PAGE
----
Post by Misha
Strange the metaphors that persist in the face of scientific advancement, how we still say “head in the clouds” when we mean “dreaming, unconcerned,” (and often) “in love.”
When, meteorologically speaking, the clouds are no place for dreams or heads. They are fluffy water. They are cold and wet and low in oxygen.
The first time I rode in a plane and saw a cloud from above it looked so soft and kind and I asked my dad if it would catch us if we fell. He said, “Actually,”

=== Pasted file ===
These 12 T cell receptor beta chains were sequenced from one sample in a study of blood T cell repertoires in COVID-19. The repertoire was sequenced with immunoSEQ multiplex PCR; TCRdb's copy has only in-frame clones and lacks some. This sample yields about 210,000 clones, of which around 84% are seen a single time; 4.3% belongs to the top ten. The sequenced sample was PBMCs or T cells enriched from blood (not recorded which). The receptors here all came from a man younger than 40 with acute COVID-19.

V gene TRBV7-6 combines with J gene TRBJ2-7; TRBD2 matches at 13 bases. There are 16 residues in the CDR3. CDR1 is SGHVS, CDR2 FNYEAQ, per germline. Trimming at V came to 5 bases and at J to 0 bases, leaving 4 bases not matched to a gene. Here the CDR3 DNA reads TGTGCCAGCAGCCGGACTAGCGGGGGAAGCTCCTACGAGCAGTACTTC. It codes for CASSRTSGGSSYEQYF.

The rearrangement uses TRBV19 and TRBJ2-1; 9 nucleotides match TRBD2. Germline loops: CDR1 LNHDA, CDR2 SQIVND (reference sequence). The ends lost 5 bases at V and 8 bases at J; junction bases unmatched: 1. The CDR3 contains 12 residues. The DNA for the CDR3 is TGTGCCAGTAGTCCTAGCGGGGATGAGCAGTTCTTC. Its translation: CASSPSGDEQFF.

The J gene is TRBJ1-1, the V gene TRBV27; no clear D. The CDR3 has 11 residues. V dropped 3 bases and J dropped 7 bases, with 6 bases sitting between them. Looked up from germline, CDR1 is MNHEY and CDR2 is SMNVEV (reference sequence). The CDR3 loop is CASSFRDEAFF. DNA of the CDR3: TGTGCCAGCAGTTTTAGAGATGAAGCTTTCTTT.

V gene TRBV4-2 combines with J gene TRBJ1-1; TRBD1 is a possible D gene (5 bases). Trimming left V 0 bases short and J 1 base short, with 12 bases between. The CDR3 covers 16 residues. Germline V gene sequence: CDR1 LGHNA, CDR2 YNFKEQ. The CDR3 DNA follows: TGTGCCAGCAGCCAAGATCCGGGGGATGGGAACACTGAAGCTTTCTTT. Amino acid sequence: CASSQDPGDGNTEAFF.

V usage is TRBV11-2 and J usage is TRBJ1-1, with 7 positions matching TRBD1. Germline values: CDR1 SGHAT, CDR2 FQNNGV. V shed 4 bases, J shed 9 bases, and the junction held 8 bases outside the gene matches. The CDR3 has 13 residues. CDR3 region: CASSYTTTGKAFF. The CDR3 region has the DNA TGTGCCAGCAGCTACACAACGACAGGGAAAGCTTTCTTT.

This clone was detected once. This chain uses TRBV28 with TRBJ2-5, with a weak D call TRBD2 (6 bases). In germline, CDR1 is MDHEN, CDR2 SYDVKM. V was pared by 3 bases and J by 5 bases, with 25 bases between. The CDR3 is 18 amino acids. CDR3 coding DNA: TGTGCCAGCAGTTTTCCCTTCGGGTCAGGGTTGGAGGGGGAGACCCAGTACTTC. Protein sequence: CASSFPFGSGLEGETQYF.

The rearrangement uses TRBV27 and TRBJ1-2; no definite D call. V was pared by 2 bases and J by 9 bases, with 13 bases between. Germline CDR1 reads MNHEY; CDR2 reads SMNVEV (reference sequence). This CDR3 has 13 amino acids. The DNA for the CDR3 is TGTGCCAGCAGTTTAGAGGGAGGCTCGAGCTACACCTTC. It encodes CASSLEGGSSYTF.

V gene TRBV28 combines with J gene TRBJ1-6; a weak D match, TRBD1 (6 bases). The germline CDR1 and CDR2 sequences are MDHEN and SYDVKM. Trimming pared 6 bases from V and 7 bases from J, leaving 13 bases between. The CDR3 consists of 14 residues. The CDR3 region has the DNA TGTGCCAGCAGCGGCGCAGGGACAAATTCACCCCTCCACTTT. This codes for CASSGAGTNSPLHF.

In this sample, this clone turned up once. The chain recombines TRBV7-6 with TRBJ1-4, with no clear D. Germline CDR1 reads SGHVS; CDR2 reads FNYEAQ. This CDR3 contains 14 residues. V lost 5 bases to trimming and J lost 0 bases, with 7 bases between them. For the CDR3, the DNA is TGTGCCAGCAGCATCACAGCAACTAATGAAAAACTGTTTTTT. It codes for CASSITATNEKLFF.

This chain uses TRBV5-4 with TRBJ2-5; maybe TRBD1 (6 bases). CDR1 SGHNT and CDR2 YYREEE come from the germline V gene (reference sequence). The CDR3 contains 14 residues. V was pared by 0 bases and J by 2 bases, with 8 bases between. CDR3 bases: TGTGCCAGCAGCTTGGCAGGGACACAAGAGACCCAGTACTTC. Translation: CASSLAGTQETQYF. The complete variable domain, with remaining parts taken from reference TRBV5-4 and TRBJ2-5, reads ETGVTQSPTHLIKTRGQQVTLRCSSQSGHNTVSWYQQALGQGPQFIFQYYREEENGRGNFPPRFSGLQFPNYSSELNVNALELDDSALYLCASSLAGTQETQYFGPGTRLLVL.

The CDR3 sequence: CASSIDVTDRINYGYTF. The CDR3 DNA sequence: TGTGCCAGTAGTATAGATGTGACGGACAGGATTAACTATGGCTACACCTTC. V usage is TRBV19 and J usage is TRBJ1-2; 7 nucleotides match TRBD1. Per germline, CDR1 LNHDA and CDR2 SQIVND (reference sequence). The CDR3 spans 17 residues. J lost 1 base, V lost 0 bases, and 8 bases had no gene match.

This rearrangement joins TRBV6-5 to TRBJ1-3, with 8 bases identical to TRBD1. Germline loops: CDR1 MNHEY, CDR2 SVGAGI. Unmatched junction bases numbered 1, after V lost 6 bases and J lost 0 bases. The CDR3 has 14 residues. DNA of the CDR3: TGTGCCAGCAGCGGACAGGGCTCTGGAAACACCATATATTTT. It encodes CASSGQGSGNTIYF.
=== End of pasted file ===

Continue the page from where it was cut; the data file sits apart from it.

“clouds are only floating vapor masses. So no.”
When most people remember childhood betrayal, they talk about Santa Claus,
but the truth about clouds breaks my heart to this day.
And so I’m glad we have poetry and songs and art in which the clouds can be everything they always deserved to be.
In Clouds, Harrison Lipton traces the paper thin psychic line between desire and self sabotage, prodding with muted synths and guitars (buried under layers and layers of pink silk and velvet) the soft space between the dreamy abstraction of lust and the gritty immediacy of love. His debut album, Loveliness, is out next month on Yellow K. Pre-order here.